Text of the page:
The fourth season of FX’s “What We Do in the Shadows” was undeniably funny, but it felt at times like the writers were on the verge of losing their way, either with increasingly ridiculous plotlines that hid some of the strengths of the ensemble—while the “new Colin” arc was clever, it wore out its welcome—or repetitive bits that felt like echoes of things done better in the past. The good news is that the first four episodes of the new season—all that was sent to press for review—are consistently funny in a way that feels like the creative prime of the show again. Once again, the writers are taking what we know and love about these characters and spinning those concepts off in new directions. Guillermo’s wish to become immortal, Laszlo’s massive ego, Nandor’s awkwardness, Colin’s draining energy level, and Nadja’s need to be liked are all foregrounded in these four episodes in the way that great comedies take familiar characters and lean into what fans know and love about them. Most of all, it’s just funny, especially a fourth episode that features a cameo-heavy sequence that’s among the best in the history of the show. After season four, there was some concern about how long this joke could go on. At least at the start of season five, it’s back to feeling immortal again.
A show like “What We Do in the Shadows” can be hard to review without spoiling some of the best bits, so this review will be a little vague and a little brief. At the start of the season, Guillermo (Harvey Guillen) has finally been granted what he’s been looking for all these years: he’s been made a vampire. Well, sort of. Maybe. He’s not sure. Let’s just say that Guillermo didn’t get turned by his master Nandor (Kayvan Novak), which is apparently the kind of vampire etiquette no-no that could get him killed. Laszlo (Matt Berry) discovers his secret and endeavors to figure out exactly what’s going on with Nandor’s familiar before his roommate does.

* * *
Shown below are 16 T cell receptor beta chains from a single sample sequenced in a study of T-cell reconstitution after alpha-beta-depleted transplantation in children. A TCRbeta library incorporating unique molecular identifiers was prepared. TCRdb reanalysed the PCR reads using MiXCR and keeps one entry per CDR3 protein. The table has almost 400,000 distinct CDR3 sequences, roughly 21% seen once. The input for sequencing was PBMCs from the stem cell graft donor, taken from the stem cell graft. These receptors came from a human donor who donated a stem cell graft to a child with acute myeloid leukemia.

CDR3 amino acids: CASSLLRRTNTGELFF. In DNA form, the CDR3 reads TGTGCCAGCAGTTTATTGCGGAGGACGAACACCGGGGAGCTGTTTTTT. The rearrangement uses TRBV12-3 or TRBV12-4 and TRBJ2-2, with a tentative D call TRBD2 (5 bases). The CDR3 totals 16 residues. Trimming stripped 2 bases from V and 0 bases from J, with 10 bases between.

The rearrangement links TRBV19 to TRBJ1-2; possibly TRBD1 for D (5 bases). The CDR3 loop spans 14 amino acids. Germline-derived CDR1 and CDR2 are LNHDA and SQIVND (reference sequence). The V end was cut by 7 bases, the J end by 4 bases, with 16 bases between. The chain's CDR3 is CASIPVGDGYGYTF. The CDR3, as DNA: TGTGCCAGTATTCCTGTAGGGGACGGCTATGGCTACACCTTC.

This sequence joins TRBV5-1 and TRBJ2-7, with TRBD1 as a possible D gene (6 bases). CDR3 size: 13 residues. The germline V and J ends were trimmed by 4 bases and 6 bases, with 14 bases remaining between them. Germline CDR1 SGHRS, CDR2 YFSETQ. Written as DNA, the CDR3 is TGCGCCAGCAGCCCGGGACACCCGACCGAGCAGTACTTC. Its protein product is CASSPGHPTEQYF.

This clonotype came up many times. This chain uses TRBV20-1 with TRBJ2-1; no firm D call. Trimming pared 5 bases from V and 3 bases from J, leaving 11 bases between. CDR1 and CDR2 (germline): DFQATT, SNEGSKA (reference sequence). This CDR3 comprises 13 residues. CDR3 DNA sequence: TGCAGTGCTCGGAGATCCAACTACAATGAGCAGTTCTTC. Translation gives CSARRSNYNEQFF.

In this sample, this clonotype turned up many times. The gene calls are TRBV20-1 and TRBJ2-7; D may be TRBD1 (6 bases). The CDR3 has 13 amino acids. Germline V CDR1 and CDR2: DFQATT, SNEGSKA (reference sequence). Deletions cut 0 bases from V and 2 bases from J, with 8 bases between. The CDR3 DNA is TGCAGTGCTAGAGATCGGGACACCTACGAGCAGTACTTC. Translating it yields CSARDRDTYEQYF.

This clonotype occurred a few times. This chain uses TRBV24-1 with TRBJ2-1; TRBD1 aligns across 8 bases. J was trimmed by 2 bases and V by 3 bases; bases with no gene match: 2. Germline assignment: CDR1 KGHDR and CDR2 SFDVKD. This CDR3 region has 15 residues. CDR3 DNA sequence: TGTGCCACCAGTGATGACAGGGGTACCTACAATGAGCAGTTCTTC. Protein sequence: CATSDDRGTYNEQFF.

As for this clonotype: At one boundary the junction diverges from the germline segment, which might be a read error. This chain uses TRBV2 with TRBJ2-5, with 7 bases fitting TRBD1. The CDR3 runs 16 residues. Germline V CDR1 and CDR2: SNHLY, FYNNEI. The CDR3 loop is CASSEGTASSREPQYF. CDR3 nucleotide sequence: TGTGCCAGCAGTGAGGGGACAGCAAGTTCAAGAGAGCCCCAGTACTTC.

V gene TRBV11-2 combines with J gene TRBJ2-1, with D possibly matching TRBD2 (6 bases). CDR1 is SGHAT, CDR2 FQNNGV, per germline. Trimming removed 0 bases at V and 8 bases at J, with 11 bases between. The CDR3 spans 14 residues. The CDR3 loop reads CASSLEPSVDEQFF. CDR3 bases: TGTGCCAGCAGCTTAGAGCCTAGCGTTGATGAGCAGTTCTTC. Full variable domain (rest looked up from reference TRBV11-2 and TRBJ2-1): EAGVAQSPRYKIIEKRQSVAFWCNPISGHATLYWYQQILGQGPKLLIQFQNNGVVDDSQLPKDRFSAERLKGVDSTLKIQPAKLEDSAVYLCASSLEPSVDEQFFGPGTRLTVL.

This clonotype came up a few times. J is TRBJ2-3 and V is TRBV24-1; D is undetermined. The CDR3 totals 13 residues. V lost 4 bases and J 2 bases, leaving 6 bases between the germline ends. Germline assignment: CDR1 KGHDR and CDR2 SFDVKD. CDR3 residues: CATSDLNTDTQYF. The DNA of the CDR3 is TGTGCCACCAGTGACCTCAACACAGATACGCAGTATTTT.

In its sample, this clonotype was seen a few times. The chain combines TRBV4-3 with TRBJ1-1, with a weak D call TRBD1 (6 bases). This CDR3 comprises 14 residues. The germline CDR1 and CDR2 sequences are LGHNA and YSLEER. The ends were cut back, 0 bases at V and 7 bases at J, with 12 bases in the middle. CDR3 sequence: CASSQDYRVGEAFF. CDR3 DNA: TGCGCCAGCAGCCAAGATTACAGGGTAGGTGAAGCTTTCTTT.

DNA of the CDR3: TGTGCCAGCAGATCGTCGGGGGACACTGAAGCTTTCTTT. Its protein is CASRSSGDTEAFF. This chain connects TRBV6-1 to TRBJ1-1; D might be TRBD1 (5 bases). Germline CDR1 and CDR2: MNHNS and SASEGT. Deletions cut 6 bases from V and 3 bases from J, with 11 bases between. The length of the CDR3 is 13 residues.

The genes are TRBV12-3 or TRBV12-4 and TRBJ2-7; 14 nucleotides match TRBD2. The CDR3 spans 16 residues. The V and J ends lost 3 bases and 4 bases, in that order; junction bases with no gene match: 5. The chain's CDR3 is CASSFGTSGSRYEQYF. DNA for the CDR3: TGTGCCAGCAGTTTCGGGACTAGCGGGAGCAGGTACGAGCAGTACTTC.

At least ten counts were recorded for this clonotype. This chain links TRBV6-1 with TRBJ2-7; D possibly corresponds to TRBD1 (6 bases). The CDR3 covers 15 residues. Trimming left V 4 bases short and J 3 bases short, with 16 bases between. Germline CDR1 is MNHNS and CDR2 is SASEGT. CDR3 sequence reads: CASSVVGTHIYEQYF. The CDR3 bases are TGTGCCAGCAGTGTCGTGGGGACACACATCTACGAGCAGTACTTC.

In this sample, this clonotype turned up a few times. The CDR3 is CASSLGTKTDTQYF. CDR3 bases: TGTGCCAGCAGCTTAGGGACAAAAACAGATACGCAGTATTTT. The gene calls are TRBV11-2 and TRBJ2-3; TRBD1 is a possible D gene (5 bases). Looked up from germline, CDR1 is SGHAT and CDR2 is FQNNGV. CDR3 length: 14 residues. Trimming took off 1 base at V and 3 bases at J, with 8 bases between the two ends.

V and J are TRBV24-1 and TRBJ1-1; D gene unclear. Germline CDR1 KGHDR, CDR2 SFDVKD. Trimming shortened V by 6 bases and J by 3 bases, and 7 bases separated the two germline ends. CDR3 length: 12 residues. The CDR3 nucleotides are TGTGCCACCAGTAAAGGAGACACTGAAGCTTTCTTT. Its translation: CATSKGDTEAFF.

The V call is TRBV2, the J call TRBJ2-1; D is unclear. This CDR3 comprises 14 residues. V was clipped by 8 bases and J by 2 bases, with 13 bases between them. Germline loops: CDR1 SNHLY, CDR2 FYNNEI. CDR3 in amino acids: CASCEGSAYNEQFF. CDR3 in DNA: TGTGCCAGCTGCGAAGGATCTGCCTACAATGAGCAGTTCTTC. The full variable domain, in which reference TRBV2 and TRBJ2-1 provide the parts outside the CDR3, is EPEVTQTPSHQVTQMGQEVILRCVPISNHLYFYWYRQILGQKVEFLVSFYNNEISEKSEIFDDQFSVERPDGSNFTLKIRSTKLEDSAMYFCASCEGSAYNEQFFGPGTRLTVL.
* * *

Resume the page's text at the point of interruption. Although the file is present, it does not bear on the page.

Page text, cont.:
Meanwhile, Nadja (Natasia Demetriou) realizes that she’s been hexed, leading her to a neighborhood that allows her to feel like she’s finally back in her home country. A subplot with her doll is a little less successful, but the material in “Little Antipaxos” is some of the most consistently funny of the new season. Even better is Colin Robinson’s (Mark Proksch) best episode in years as the energy vampire runs for office. There are many opportunities to drain people’s souls at endless debates and soulless campaign stops. Finally, the always-welcome Kristen Schaal is a consistent presence again this season, trying to figure out where she fits into this close-knit group of weirdoes.
The writers on “What We Do in the Shadows” this season know precisely how to play to the strengths of their incredible cast. The show has reached a point wherein fans smile at the very concept before the joke even reaches its punchline. How awkward would Nandor be while trying to make a new friend? What would Laszlo do when asked to host a Pride parade? The plot description of the season premiere is brilliantly simple: “The vampires discover the mall.” Again, the fifth season of a show like “What We Do in the Shadows” shouldn’t be reinventing itself. The best comedies this long into their run have writers who know how to play to their characters’ strengths without feeling overly repetitive. When Nandor and the gang discover the mall, the episode hits familiar beats to other encounters between the vamps and the residents of Staten Island but stays fresh enough to avoid getting stale.
One of the reasons the new episodes work is how comfortably the cast has settled into these roles and allowed their characters to develop over the years. Guillen is more playful than ever, invigorated by a hysterical twist on Guillermo’s dream coming true. It’s great to have Proksch back in complete Colin form, whether it’s in the most awkward sex scene in the history of the show or the aforementioned campaign subplot. Berry, Demetriou, Novak, and Schaal—this show doesn’t get enough credit for having one of the best ensembles of the 2020s regarding comic timing.
Of course, anyone who didn’t find “What We Do in the Shadows” funny for its first four seasons is unlikely to be turned by the fifth, but that really shouldn’t be how a show is judged at this point in its legacy. FX executives don’t need to worry about converting new comedy fans into creatures of the night as much as holding onto the ones who already believe. Based on the quality of the first four episodes of the new season, they can sleep well at night. [B+]